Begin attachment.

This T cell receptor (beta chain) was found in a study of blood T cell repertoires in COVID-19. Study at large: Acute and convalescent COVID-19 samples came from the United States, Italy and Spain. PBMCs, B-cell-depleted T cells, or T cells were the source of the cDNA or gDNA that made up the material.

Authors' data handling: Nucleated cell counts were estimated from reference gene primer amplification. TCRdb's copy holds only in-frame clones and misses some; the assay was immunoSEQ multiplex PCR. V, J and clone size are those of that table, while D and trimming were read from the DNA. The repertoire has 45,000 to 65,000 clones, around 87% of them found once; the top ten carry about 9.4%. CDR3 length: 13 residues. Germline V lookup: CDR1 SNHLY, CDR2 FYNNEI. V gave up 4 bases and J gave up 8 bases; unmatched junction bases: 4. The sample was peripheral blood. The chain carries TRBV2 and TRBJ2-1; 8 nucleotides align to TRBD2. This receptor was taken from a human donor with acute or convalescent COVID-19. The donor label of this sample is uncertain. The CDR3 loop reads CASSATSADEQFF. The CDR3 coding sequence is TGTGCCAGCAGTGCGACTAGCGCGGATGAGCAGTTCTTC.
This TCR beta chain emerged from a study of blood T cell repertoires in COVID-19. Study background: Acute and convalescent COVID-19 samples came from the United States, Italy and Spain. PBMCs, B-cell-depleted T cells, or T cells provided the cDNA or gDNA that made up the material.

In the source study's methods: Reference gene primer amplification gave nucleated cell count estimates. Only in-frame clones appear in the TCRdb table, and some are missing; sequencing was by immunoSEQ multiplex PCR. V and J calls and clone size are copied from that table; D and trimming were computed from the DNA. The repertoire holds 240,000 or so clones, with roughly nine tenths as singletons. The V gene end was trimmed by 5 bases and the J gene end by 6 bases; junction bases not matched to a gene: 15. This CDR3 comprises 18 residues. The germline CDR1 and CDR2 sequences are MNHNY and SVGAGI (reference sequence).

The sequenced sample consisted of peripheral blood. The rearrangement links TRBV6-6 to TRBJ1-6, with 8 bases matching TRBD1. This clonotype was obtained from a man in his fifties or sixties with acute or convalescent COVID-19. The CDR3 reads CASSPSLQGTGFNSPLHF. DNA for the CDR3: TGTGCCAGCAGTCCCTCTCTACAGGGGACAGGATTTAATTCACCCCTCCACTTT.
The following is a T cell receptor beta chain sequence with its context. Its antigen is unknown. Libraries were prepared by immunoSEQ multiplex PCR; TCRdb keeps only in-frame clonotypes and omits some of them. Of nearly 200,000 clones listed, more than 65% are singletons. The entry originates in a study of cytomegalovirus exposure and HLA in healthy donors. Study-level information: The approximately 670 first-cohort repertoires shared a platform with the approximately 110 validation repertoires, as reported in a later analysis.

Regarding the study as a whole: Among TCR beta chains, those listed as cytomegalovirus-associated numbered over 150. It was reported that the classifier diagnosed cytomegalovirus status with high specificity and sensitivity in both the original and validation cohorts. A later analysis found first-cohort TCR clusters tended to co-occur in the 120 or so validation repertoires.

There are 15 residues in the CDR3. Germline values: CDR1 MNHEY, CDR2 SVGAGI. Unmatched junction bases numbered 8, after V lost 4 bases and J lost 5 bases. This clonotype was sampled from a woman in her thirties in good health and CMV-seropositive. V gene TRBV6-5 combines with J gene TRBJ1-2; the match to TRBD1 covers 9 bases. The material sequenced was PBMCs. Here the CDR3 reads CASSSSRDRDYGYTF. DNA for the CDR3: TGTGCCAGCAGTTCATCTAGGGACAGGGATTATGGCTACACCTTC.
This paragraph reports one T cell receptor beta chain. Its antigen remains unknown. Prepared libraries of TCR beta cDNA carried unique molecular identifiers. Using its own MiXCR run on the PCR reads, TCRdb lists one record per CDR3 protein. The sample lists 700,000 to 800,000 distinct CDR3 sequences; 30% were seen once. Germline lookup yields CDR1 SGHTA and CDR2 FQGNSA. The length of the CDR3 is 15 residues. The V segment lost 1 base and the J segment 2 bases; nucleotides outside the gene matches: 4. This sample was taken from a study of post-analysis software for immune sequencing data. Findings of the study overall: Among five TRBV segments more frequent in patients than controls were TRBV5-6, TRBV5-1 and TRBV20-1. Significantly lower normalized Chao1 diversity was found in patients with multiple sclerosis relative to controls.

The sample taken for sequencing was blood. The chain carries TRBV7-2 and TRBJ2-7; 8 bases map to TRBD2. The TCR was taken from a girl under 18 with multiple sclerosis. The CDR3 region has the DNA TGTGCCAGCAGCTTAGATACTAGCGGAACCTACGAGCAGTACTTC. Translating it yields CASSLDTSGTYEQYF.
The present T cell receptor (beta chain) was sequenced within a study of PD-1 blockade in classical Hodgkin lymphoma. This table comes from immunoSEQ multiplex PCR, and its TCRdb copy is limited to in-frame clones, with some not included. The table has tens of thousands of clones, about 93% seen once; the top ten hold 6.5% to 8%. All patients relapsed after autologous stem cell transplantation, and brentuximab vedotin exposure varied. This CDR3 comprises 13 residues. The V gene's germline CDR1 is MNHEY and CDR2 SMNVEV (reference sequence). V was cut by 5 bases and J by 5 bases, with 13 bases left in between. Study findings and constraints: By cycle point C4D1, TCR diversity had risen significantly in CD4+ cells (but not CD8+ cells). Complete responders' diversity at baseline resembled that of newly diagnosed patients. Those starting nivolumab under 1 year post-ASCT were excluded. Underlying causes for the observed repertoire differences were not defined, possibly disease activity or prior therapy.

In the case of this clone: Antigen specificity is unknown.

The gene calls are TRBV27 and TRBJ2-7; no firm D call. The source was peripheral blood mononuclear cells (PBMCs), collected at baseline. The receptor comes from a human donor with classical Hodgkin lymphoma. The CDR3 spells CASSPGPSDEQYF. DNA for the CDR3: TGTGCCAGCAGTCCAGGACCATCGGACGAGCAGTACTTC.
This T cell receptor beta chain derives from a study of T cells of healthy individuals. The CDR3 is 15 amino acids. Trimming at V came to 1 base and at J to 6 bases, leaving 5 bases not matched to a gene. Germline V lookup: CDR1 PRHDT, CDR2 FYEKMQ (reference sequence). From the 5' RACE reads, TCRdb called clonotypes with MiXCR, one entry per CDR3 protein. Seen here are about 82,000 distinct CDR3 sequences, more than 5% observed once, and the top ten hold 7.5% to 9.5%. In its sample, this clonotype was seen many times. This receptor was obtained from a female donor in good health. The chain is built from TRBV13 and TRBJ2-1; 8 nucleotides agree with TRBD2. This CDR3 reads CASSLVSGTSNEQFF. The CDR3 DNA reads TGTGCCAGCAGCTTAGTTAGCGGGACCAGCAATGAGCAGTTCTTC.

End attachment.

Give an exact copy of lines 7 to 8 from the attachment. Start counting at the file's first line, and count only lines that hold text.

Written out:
Regarding the study as a whole: Among TCR beta chains, those listed as cytomegalovirus-associated numbered over 150. It was reported that the classifier diagnosed cytomegalovirus status with high specificity and sensitivity in both the original and validation cohorts. A later analysis found first-cohort TCR clusters tended to co-occur in the 120 or so validation repertoires.

There are 15 residues in the CDR3. Germline values: CDR1 MNHEY, CDR2 SVGAGI. Unmatched junction bases numbered 8, after V lost 4 bases and J lost 5 bases. This clonotype was sampled from a woman in her thirties in good health and CMV-seropositive. V gene TRBV6-5 combines with J gene TRBJ1-2; the match to TRBD1 covers 9 bases. The material sequenced was PBMCs. Here the CDR3 reads CASSSSRDRDYGYTF. DNA for the CDR3: TGTGCCAGCAGTTCATCTAGGGACAGGGATTATGGCTACACCTTC.